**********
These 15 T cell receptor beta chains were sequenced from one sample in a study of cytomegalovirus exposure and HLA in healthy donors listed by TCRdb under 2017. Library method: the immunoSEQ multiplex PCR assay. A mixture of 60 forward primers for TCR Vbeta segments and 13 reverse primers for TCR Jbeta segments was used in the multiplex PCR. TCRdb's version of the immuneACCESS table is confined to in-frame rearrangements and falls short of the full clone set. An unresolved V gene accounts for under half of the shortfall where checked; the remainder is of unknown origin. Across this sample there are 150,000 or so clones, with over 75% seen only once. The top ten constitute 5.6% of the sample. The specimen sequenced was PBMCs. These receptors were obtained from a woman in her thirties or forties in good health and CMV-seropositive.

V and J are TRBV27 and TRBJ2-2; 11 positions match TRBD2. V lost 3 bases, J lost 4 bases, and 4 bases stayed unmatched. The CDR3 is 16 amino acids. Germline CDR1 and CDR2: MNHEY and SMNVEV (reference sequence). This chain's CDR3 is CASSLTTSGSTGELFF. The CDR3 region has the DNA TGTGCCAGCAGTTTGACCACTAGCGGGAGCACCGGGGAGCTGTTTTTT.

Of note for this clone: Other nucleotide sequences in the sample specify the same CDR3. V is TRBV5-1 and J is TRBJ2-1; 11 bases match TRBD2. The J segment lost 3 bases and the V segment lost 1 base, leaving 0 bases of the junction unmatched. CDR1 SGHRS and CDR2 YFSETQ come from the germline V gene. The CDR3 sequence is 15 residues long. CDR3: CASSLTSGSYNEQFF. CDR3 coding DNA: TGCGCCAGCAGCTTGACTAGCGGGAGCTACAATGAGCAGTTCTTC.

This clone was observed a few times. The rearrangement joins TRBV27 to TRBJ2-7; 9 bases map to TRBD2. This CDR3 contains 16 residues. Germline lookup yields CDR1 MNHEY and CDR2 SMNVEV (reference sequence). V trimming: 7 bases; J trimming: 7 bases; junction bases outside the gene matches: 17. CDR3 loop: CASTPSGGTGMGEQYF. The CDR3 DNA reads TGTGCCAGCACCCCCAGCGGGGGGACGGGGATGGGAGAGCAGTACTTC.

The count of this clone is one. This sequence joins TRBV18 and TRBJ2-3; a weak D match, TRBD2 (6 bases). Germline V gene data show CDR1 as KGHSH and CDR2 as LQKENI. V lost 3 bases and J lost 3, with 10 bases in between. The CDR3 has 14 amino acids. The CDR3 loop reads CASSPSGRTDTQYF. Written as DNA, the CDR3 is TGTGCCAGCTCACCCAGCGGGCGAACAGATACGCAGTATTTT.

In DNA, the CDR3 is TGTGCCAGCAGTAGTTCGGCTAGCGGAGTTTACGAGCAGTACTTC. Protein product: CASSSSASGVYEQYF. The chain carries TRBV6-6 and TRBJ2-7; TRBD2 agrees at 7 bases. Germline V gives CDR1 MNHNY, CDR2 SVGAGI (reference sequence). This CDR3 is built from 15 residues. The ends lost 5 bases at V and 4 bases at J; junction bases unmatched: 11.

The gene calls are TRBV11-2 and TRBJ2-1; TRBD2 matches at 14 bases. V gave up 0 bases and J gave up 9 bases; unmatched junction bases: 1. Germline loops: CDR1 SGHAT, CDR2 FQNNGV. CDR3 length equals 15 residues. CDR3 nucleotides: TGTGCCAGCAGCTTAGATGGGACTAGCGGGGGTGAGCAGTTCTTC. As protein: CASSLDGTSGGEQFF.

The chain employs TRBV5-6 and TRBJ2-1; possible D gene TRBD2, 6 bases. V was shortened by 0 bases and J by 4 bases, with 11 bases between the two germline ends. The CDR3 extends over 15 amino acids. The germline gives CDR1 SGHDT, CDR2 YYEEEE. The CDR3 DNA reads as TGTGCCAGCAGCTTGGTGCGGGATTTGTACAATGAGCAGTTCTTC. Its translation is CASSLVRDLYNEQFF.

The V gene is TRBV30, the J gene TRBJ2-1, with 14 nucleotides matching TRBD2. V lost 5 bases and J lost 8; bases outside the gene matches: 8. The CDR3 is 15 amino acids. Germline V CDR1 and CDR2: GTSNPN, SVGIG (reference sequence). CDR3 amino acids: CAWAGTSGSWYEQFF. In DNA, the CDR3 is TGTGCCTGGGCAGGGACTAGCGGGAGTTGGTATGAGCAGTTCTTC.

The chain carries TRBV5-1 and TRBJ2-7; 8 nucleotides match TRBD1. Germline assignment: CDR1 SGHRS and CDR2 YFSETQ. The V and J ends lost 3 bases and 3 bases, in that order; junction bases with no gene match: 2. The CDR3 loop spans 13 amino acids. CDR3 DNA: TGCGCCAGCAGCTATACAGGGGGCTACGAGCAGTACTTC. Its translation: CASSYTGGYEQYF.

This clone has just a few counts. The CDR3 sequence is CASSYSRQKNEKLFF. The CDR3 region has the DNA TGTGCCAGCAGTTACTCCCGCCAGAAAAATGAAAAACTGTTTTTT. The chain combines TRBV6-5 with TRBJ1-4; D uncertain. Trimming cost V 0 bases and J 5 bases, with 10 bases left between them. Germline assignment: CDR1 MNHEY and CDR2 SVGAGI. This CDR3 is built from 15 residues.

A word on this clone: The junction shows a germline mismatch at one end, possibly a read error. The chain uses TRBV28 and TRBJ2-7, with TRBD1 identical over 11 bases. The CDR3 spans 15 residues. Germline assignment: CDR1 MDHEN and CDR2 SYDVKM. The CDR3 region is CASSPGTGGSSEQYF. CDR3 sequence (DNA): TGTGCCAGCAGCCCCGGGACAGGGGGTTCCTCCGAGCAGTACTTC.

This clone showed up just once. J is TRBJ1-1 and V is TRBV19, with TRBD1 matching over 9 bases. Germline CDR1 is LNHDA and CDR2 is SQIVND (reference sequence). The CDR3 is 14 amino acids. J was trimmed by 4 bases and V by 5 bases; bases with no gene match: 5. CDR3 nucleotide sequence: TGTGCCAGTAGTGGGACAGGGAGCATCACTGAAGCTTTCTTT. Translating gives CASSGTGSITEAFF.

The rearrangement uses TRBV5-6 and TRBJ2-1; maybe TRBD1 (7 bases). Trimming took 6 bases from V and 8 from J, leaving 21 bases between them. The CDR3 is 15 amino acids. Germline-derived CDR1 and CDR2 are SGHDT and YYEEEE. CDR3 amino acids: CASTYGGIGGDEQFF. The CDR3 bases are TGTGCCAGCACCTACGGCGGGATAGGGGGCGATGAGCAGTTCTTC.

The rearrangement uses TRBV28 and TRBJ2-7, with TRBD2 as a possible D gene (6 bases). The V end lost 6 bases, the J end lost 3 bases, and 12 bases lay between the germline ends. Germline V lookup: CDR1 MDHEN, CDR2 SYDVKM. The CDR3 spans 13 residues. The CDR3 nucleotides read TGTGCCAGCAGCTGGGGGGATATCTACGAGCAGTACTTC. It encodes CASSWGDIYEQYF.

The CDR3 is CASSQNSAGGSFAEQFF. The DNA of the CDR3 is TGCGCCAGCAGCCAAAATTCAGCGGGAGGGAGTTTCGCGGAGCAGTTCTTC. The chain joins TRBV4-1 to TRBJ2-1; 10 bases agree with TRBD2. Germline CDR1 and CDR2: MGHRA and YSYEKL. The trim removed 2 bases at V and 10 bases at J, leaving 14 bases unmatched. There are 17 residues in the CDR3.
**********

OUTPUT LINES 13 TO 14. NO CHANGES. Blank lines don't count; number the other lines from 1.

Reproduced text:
This clone showed up just once. J is TRBJ1-1 and V is TRBV19, with TRBD1 matching over 9 bases. Germline CDR1 is LNHDA and CDR2 is SQIVND (reference sequence). The CDR3 is 14 amino acids. J was trimmed by 4 bases and V by 5 bases; bases with no gene match: 5. CDR3 nucleotide sequence: TGTGCCAGTAGTGGGACAGGGAGCATCACTGAAGCTTTCTTT. Translating gives CASSGTGSITEAFF.

The rearrangement uses TRBV5-6 and TRBJ2-1; maybe TRBD1 (7 bases). Trimming took 6 bases from V and 8 from J, leaving 21 bases between them. The CDR3 is 15 amino acids. Germline-derived CDR1 and CDR2 are SGHDT and YYEEEE. CDR3 amino acids: CASTYGGIGGDEQFF. The CDR3 bases are TGTGCCAGCACCTACGGCGGGATAGGGGGCGATGAGCAGTTCTTC.